In physics it's very common to find an apparent contradiction means our models aren't good enough, we need new models. Blackhole singularities are a good example. A super clear example I like that relates to a dilemma, is the tachyonic field. Now tachyons are considered 'unphysical', the strongest indication a physicist can give that we don't expect to find them. A lot of other physics would break. This field is different, involved in tachyonic condensation, which really means that the system becomes unstable. And this is what an insoluble dilemma tells us, the horns aren't consistent, we need a new picture.

The Munchausen Trilemma shows the 'instability' of any purported justification of all knowledge by appeal to foundational thinking. None of the horns are satisfying, pointing to the framework for choosing the horns not working.

Two people can have irreconcilable models. But one person, if they are to act, must do so with a given model, or accepting ambiguities that mean not having a model. We can act with one model now, and another in a later action. But the unity of our subjectivity, means we can't split our sense of being in different models into divided experiences of the moment. Computers can happily have many routines, getting processed in parallel, and potential contradicting each other. Humans are not like that, our awareness is a 'global workspace', in which we address and reconcile things from many brain processes that cross a threshold to demand our conscious attention, and we do that in relation to our subjectivity. Our definingly human intelligence, of language and it's systemised abstractions, is specifically rooted in our expanding our subjectivity through intersubjectivity - understanding what others mean 'as if they were you' (see the Dunbar number which indicates this is why our neocortex expanded rapidly). We can relate this also to the Private Language Argument, systemising of abstractions is sharing of them, communicating them so that the systemising becomes independent of pur subjectivity. This framework reifies the self, the unity of our subjectivity, by engaging in this expansion of it, intersubjectivity.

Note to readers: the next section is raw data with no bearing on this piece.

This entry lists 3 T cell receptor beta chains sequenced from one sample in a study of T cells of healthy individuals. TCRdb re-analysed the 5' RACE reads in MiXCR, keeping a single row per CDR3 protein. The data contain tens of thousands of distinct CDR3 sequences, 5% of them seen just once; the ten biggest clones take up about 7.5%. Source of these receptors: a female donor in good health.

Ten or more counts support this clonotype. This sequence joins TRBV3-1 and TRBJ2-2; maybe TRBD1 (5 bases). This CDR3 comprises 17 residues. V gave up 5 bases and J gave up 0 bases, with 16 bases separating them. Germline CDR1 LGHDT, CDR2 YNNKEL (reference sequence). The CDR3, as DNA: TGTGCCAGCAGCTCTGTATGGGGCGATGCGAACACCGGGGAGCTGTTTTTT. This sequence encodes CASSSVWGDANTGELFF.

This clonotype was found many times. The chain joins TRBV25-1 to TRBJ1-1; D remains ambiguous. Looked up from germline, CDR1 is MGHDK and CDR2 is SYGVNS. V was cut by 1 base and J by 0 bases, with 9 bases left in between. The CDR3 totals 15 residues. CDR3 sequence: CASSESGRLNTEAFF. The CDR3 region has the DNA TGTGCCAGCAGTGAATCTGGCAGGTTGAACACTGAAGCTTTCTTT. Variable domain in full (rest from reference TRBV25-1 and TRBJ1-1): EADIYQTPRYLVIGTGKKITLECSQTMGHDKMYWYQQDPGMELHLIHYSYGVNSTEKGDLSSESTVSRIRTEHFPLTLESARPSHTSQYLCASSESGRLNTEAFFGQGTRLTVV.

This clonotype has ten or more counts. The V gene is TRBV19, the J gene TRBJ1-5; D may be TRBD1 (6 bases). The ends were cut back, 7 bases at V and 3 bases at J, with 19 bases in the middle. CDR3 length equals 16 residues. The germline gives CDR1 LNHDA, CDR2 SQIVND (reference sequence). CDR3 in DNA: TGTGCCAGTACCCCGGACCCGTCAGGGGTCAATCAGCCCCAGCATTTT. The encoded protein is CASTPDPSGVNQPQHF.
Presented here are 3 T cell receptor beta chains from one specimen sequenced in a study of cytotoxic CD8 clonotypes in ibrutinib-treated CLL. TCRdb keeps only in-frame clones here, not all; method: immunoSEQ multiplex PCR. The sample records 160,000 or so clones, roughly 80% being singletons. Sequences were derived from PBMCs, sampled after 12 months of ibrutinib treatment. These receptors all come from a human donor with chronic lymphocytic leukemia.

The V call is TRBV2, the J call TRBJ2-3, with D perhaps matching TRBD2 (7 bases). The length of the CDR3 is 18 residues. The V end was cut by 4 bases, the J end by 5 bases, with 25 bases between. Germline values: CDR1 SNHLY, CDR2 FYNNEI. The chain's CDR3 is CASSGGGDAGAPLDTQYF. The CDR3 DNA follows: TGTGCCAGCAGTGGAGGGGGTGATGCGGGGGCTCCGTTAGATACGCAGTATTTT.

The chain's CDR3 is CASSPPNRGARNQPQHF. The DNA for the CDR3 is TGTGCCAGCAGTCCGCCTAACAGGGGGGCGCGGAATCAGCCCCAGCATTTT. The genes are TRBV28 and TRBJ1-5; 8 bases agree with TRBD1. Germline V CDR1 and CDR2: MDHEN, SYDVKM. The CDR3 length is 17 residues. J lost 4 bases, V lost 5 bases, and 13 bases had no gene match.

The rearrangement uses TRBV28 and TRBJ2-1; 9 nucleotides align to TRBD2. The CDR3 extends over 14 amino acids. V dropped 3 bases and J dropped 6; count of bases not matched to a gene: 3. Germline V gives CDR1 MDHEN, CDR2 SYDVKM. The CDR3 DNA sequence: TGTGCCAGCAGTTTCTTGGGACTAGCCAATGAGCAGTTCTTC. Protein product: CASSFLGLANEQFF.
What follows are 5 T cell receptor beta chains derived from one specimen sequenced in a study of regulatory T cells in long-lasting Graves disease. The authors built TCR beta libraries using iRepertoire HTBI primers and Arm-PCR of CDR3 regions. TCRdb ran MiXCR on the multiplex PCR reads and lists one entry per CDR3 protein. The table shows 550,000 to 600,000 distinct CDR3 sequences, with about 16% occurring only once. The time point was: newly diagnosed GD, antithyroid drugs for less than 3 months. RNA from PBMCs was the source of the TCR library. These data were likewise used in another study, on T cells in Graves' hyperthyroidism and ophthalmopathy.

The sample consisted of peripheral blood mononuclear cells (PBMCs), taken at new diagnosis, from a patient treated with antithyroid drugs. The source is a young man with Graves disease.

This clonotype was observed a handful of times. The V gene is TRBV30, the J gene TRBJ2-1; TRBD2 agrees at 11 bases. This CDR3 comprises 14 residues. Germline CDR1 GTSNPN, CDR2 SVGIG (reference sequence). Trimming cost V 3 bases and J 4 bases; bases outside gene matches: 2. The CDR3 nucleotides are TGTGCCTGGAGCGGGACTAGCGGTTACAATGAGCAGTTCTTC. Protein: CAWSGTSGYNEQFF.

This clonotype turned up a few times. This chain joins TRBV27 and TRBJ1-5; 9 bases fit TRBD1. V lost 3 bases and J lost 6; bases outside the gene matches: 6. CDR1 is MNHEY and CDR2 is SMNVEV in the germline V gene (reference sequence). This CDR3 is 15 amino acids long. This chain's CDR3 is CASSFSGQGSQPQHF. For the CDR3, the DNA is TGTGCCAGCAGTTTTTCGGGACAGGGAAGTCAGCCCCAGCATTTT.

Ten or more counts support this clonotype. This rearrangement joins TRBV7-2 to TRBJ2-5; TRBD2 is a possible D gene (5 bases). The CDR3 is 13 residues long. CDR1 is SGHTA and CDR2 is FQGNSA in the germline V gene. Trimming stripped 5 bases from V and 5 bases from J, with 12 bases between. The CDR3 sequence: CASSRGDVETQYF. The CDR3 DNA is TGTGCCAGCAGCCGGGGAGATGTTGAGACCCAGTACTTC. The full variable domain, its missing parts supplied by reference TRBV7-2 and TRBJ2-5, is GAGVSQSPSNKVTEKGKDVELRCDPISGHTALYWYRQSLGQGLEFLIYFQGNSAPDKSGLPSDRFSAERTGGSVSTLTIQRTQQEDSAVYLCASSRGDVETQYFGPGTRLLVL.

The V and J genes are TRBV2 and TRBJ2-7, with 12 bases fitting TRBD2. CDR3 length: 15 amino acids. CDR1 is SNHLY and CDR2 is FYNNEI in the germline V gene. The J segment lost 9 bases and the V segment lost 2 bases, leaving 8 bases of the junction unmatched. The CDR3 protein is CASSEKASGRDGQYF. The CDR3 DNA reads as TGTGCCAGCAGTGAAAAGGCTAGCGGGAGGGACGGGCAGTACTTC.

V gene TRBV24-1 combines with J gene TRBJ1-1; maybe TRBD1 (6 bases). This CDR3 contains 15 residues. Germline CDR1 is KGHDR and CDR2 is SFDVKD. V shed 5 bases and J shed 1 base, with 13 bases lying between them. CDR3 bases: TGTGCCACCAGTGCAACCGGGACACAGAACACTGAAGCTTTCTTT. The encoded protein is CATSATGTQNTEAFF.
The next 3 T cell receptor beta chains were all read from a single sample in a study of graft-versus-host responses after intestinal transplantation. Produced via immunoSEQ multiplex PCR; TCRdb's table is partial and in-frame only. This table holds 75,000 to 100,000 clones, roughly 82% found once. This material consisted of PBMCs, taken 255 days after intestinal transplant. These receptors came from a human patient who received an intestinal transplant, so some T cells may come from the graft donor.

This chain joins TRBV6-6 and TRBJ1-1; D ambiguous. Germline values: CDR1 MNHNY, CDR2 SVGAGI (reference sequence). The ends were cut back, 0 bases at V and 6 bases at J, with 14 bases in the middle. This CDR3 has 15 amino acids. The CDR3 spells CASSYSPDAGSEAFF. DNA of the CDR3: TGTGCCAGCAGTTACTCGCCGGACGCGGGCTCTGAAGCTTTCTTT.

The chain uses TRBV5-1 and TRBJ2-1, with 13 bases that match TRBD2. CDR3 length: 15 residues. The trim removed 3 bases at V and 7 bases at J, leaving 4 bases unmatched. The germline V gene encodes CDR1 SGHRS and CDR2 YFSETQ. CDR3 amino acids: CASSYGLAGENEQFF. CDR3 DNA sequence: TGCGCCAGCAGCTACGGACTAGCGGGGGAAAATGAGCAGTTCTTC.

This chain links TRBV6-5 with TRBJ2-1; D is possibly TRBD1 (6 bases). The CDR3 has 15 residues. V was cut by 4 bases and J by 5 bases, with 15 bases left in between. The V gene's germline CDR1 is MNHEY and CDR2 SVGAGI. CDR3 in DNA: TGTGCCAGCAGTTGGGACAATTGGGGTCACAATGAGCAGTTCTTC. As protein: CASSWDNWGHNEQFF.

Zen and Buddhism more generally seek to deconstruct this process, and understand what we are before this process of building up layers that reify models of the self, and being distracted from experiencing what we are in this very moment, our actual capacities separate from our picture of what we can do. Nagarjuna puts it like this:

"The victorious ones have said That emptiness is the relinquishing of all views. For whomever emptiness is a view, That one has accomplished nothing."

And Seng Ts'an put it like this:

"The Great Way is not difficult for those who have no preferences. When love and hate are both absent, everything becomes clear and undisguised. Make the smallest distinction, however, and heaven and earth are set infinitely apart. If you wish to see the truth, then hold no opinions for, or against, anything. To set up what you like against what you dislike is the disease of the mind. When the deep meaning of things is not understood, the mind's essential peace is disturbed to no avail."

You indeed do not need to be bound by the choices of a dilemma. There is a deep freedom to creatively rengage with the situation which precedes the dilemma. That is what a mind is. That is a strange loop. That is how minds are not Turing machines, and escape the halting problem of being stuck in insoluble recursions.